Danielle Smith may be the leader of a conservative party, but her core beliefs are libertarian through and through. That’s why she’s always been an outlier among Canadian conservatives when it comes to LGBTQ rights, and why some people expected her to refrain from the sort of anti-trans policies (and politics) that have animated other conservative premiers in Canada like Saskatchewan’s Scott Moe and New Brunswick’s Blaine Higgs.
They were wrong. Her government’s new package of policies aimed at the trans community is the most aggressive and restrictive in Canada and will only amplify the fear and loathing that is already being directed at its members. As former Calgary mayor Naheed Nenshi said about Smith during a rally on Saturday, “I’ve known you for 30 years. You’re better than this. You need to be better than this.”
Maybe. Until now, Smith has been conspicuously reluctant to participate in the sort of red-meat culture wars that have animated other conservatives. She supports access to abortion, for example, and has spoken out passionately in the past in support of the LGBTQ community. As she said in 2022, "I have a non-binary family member and I believe these decisions are very personal, and it should not be debated in public.”
So much for that.
Ironically, the last time “parental rights” were being talked about in Alberta politics, it was Smith pushing back against them. When the Prentice government introduced Bill 10, which would have let school boards decide whether to allow so-called “gay-straight alliances,” Smith was part of a small group of MLAs who voted against it. Her unlikely allies included NDP Leader Rachel Notley, Liberal Leader Raj Sherman and PC MLA Thomas Lukaszuk.
In a powerful speech delivered in the legislature, Smith said, “In the case of these mature youths, this really is a case of life or death for some of them. We really do have a number of youths who have nowhere else to go if they’re not accepted by their community, not accepted in their home environment.” Sound familiar?
Now, almost a decade later, Smith is deliberately putting the same group at risk. It’s tempting to suggest it’s the result of spending a day with Jordan Peterson and Tucker Carlson — Smith, by her own admission, does not have a “crazy radar” — but this policy has been in the works for a while now. Her biggest applause line at last fall’s UCP convention was reserved for her promise to protect parental rights, and the issue clearly animates the power behind her throne. As Take Back Alberta (TBA) leader David Parker said at the time, “Those who do not listen to the grassroots, or attempt to thwart their involvement in the decision-making process, will be removed from power.”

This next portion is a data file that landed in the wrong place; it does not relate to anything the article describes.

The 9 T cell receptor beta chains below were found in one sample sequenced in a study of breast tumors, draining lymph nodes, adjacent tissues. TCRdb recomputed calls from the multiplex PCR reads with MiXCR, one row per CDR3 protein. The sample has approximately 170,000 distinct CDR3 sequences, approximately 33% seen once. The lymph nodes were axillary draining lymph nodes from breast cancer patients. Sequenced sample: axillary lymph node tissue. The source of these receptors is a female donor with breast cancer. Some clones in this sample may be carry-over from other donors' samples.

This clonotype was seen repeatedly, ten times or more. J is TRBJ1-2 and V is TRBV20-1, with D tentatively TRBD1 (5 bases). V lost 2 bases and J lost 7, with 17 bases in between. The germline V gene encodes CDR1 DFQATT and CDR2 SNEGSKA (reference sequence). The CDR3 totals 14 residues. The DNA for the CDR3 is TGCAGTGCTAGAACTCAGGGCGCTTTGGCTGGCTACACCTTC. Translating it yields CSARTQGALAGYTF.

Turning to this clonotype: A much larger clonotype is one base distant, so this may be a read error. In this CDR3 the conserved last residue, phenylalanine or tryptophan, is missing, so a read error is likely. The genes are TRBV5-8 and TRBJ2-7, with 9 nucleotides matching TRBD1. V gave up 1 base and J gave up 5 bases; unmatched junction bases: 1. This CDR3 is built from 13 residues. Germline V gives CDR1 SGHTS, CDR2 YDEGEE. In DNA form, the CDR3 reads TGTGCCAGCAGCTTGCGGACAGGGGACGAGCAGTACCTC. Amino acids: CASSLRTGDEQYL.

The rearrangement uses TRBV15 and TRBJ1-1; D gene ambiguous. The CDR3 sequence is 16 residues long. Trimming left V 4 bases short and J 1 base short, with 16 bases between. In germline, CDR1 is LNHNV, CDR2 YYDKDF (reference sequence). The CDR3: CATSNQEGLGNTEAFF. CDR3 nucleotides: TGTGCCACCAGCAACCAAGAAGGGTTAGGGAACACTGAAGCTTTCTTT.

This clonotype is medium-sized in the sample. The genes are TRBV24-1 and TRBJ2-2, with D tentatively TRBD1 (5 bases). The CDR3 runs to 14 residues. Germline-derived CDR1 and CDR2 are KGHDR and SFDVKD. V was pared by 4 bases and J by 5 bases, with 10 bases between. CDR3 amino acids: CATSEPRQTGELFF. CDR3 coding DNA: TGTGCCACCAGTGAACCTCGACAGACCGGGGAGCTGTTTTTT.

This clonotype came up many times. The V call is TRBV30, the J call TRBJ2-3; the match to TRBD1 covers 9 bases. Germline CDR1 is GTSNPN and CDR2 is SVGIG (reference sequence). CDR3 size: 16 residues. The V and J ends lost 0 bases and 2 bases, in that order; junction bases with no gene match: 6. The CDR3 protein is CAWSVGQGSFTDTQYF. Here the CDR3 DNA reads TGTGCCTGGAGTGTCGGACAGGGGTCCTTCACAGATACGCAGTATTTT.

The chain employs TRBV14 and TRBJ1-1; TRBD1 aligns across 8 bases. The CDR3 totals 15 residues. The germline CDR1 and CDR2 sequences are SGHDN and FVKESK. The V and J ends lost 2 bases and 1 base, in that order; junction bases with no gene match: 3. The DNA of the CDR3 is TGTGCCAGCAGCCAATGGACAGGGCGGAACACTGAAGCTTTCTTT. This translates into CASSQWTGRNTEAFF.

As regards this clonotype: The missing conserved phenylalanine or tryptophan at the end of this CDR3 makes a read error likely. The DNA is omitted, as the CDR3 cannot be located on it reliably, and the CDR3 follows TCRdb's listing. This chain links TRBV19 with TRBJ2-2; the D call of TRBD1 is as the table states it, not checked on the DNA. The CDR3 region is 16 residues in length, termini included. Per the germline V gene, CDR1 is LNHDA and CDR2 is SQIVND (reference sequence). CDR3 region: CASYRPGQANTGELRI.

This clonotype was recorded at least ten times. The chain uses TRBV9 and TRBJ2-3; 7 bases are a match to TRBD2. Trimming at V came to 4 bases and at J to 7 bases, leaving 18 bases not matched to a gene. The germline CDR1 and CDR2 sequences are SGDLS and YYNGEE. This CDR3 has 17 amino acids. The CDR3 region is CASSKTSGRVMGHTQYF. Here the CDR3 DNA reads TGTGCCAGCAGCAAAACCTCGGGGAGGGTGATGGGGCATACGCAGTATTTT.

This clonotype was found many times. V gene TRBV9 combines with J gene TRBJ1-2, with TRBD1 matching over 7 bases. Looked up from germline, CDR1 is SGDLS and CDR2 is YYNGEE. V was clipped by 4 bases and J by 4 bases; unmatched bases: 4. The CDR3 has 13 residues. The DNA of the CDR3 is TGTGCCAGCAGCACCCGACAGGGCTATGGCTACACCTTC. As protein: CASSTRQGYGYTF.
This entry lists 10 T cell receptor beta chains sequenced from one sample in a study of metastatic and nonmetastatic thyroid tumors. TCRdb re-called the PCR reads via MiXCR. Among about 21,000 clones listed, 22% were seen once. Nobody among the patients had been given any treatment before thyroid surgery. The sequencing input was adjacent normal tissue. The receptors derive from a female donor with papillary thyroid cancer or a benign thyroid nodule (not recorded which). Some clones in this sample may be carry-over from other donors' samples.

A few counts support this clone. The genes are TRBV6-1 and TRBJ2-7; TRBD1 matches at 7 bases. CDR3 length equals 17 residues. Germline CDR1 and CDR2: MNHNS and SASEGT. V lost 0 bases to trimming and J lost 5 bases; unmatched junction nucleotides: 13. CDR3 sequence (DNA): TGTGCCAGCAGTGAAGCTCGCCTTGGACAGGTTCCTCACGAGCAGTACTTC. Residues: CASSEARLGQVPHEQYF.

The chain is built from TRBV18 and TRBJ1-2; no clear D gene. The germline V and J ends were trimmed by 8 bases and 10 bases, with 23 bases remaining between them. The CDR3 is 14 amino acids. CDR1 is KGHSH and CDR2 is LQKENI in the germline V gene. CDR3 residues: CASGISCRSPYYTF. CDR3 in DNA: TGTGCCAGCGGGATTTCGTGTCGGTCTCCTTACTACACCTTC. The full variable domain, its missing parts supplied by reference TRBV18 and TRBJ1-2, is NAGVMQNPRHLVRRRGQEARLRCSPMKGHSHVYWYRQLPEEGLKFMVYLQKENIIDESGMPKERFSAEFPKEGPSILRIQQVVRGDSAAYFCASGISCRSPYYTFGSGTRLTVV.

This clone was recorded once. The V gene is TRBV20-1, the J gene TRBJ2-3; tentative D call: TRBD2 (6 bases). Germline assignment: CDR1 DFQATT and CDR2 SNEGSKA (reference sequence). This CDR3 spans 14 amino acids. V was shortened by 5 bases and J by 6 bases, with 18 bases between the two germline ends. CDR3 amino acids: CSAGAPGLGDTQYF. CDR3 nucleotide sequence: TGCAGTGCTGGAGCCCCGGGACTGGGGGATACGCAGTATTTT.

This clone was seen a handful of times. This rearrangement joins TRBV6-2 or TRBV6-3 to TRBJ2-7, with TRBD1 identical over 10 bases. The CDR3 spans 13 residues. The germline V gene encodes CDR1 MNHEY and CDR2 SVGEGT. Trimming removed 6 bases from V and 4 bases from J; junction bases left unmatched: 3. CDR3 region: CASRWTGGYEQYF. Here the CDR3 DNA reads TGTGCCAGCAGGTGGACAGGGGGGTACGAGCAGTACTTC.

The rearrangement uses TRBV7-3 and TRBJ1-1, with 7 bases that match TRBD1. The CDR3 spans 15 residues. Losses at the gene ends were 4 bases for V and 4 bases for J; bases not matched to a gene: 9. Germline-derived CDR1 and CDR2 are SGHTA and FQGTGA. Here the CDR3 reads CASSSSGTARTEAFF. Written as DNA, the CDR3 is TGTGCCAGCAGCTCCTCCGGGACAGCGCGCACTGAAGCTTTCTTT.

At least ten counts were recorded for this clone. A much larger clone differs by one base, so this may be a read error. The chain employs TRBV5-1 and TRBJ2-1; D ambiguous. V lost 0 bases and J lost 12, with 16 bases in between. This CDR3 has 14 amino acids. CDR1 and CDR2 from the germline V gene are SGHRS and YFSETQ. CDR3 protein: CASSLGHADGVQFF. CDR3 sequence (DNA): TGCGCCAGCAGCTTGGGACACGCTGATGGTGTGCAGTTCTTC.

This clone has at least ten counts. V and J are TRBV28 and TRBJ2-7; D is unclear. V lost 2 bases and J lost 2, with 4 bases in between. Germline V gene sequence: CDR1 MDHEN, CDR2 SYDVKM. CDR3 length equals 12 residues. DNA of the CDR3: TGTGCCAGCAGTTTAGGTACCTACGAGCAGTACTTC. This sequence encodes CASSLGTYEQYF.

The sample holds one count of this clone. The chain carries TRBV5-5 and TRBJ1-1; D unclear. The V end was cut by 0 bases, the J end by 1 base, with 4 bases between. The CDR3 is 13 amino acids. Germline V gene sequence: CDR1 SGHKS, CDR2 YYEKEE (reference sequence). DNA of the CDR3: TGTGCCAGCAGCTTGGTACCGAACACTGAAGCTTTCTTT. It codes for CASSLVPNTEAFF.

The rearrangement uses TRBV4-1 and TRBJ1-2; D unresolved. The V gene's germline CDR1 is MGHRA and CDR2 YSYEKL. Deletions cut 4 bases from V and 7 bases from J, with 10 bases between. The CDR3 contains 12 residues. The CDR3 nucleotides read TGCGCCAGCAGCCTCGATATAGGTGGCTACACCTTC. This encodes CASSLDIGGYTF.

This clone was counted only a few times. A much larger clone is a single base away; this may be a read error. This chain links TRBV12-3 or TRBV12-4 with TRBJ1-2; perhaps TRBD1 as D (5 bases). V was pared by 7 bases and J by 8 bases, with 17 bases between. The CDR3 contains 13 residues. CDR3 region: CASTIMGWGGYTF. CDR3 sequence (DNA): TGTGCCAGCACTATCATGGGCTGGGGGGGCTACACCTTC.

Smith must believe that the political threat posed by her own personal Rasputin is far more urgent than anything the general public can muster. After all, she has a majority and the next election is three years away. And while Saturday’s massive rallies in Edmonton and Calgary were a heartening display of support for the LGBTQ community, the broader public is probably still on her side here. A recent Angus Reid poll showed that 35 per cent of Alberta parents think they need to be informed if their child wants to identify differently, while 43 per cent think they should be informed and have to give consent for that change. That’s nearly 80 per cent of the public that supports some version of what Smith is doing, at least in theory.
This isn’t the first time she’s betrayed her supposed allies to advance her own interests. Back in 2014, after all, she crossed the floor to join the governing Progressive Conservatives in one of the most stunning moves in Canadian political history. It didn’t take long for that decision to backfire, with the NDP defeating the PCs just a few months later to form the first non-conservative government in Alberta's history.
Danielle Smith has long claimed to be a friend of the LGBTQ community. Her government's raft of new policies on trans issues suggest otherwise and raise an important question: Who wouldn't she betray to stay on Take Back Alberta's good side?
There are all sorts of ways this latest act of political cowardice could still come back to haunt her, like enticing Nenshi into the NDP leadership race and provincial politics. Even so, that bill won’t come due until 2027. The one the rest of us should be worried about is the debt she clearly still owes to Parker. Now that he’s got what he so clearly and vocally wanted on this issue, what will he ask for next? An attack on access to abortion rights, maybe? How about a broader war against teachers, school boards and post-secondary institutions?
After all, if Smith is willing to sell the LGBTQ community out to placate Parker and TBA, there probably aren’t many people she wouldn’t betray to stay in power.